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CURRENT ISSUE

April 2015 - Volume 23 Number 4
29
A Small Success
Doing the counterintuitive can lead to big benefits.
By Andy Guibord
30
Sacramento River Synchronicity: Trout and Bass
You have more than one option on this world-class fishery.
By Chip O'Brien
32
Valley Bass Water
Consider this: the Central Valley is huge.
By Hogan Brown
34
Fighting Big Fish on a Fly Rod
How to handle your rod to efficiently manage the battle.
By Nick Curcione
36
The Balance Leech
You can fish this pattern under an indicator.
By Denis Isbister
38
Ted Towendolly and the Origins of Short-Line Nymphing
Plus Old Johnny, Ted Fay, Joe Kimsey, and others.
By Eric Palmer
42
Two Crabs for the Surf
Why you should buy a bag of mallard flank feathers.
By Steven Bird
44
Tying Flies
On the pleasures of sitting at the vise.
By Bob Madgic
46
Snapshot: San Pablo Bay
Sturgeon a a fly!
By Michael Malekos
47
A Return to the San Gabriel
A walk with a rod.
By Steven Bird

Click here for Doug Lovell's
February 2010 Good Fight article

Click here for Drew Braugh's
March 2011 Good Fight article about the Fall River - page 1 / page 2

Growing Old in the Sport

When I was in high school, my grandparents on my dadís side brought my brother and me along on a summer trip to a tourist ranch in the Trinity Alps. My grandfather was an ardent fly fisher, and it was he who gave me my first fly rod and reel, which accompanied me there.

I had no skill with a fly rod at that time, but I managed to hook a sizeable trout on Coffee Creek, an experience that remains vivid in my mind. What I also remember, though, is the vial of pills my grandfather brought along with him and my grandmotherís concerns about the effect of altitude on blood pressure and about him fishing alone in the woods at his age.

These are concerns that are starting to face me, as well, and possibly face you, too. (If not now, they will in a decade or three.) Although I like to think of myself as active and robust, I become winded more easily these days, and I find myself less steady on my feet than I was in my twenties through forties. This isnít necessarily a bad thing. Although Iím moving more slowly and more carefully, Iím also more patient and more attentive to where I am and to what surrounds me.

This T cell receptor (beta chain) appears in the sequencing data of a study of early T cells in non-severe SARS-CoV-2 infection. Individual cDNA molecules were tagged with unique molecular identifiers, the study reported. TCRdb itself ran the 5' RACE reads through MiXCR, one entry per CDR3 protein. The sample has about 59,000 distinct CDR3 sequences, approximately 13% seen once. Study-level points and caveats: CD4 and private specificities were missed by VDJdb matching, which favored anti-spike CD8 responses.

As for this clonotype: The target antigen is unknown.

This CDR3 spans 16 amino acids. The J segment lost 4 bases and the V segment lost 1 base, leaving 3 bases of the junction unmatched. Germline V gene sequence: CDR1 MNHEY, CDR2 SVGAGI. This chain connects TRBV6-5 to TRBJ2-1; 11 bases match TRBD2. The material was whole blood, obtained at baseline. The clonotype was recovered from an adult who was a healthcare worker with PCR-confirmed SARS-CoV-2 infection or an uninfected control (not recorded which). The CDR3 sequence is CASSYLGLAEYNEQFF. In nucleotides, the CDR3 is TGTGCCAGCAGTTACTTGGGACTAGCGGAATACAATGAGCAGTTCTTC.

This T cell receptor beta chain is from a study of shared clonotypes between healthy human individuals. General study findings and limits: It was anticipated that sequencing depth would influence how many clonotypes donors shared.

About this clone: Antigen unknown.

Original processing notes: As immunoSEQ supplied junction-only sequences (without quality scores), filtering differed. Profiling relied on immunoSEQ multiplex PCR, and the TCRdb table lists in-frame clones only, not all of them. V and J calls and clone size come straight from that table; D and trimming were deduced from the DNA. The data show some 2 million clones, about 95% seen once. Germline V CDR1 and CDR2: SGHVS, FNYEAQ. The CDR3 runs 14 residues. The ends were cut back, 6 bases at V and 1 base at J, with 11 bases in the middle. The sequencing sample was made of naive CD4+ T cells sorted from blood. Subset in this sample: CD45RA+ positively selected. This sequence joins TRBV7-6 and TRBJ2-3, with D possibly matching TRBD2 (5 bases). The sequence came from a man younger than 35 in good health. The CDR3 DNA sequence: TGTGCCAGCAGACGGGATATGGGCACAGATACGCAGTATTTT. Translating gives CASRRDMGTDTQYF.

Given the joy this sport brings me, given the insights it is sure to continue providing, I hope to keep fly fishing as long as physically possible. Iíve been watching those older than me for ways to adapt. One of my neighbors, who fishes more days of the year than anyone I know, has become a gym rat to maintain muscle tone and stamina. Other friends no longer fish alone (this will be a tough habit for me to break), and some are visiting pay-to-play venues that provide a comfortable setting.

Iím particularly impressed by the tack taken by Trent Pridemore, who writes for this magazine. He has shifted most of his attention to still waters, which is a remarkably viable way to keep fishing, given the impressive number of ponds and lakes in our state and their widespread distribution. Consider, too, that access to a boat, if one decides to make that investment, also opens up such waters as the Delta and foothill rivers below dams, plus, for the adventurous, bays and the sea.

Actually, as I type these words, Iím finding myself intrigued and even excited by the angling possibilities that aging will lead me into. In a decade or two, I will no longer be hopping rocks along a creek at ten thousand feet, but I will certainly still be flinging a fly, seeking the grab.

And I hope to see you out there.

Richard Anderson

Publisher and Editor


 
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